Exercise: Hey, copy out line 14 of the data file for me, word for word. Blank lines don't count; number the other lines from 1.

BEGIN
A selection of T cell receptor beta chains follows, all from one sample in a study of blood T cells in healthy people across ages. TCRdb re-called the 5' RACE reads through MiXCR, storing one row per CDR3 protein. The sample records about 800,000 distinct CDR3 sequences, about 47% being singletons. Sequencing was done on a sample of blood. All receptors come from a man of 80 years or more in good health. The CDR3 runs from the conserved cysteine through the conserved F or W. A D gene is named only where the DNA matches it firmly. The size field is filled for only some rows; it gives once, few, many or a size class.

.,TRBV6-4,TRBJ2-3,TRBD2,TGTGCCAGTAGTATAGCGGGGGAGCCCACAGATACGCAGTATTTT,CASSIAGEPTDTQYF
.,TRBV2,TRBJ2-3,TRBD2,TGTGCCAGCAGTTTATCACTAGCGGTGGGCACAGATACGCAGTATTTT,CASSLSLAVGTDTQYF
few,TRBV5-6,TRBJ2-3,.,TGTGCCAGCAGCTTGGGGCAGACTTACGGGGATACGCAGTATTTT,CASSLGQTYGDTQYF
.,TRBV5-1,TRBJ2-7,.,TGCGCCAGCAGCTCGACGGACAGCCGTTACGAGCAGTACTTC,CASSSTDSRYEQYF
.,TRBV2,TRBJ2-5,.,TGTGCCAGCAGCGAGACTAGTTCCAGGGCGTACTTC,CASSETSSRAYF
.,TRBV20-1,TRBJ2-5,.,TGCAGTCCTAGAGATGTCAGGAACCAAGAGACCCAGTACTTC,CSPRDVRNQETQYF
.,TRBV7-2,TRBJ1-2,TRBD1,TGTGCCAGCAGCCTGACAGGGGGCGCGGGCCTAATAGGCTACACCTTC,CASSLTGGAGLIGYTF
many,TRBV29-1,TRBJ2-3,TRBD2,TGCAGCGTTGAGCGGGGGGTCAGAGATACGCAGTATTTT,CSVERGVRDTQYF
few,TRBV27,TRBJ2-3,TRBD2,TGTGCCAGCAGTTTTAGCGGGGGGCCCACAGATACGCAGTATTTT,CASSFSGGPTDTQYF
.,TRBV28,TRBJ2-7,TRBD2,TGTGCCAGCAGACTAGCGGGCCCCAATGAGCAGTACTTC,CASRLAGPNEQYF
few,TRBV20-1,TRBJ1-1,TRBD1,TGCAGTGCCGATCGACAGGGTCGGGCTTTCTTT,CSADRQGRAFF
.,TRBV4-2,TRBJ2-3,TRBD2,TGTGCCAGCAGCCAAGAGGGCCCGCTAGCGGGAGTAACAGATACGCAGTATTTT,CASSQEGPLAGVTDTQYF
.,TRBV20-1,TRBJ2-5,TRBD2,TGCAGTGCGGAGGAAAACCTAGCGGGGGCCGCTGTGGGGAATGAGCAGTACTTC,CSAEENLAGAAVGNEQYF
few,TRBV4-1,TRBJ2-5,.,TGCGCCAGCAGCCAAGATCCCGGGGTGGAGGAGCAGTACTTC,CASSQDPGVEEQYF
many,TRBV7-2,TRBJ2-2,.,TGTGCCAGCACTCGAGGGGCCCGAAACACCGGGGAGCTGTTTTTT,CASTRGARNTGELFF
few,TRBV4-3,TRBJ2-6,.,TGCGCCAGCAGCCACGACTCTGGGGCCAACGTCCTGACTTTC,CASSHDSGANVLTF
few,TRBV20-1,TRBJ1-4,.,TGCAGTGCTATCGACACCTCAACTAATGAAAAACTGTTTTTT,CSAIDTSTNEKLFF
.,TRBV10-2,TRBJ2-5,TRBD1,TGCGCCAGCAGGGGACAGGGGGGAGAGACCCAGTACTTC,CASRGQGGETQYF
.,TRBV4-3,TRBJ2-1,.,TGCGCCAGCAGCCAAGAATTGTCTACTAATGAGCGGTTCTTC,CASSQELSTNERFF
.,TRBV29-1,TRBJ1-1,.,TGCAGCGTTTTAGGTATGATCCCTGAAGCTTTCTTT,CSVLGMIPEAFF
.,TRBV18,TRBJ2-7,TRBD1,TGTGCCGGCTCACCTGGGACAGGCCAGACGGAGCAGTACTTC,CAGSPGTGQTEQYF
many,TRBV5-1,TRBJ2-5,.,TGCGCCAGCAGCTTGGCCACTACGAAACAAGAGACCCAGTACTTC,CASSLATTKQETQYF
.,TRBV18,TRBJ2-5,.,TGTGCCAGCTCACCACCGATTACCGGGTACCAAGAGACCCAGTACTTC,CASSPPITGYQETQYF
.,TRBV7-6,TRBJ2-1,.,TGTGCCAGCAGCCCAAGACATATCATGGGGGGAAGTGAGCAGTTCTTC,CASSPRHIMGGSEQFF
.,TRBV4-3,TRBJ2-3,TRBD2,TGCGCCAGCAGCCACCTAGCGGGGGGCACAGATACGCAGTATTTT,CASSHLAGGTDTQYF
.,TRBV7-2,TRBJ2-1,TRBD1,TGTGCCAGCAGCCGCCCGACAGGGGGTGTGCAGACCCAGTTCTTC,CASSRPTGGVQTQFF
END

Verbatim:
.,TRBV20-1,TRBJ2-5,TRBD2,TGCAGTGCGGAGGAAAACCTAGCGGGGGCCGCTGTGGGGAATGAGCAGTACTTC,CSAEENLAGAAVGNEQYF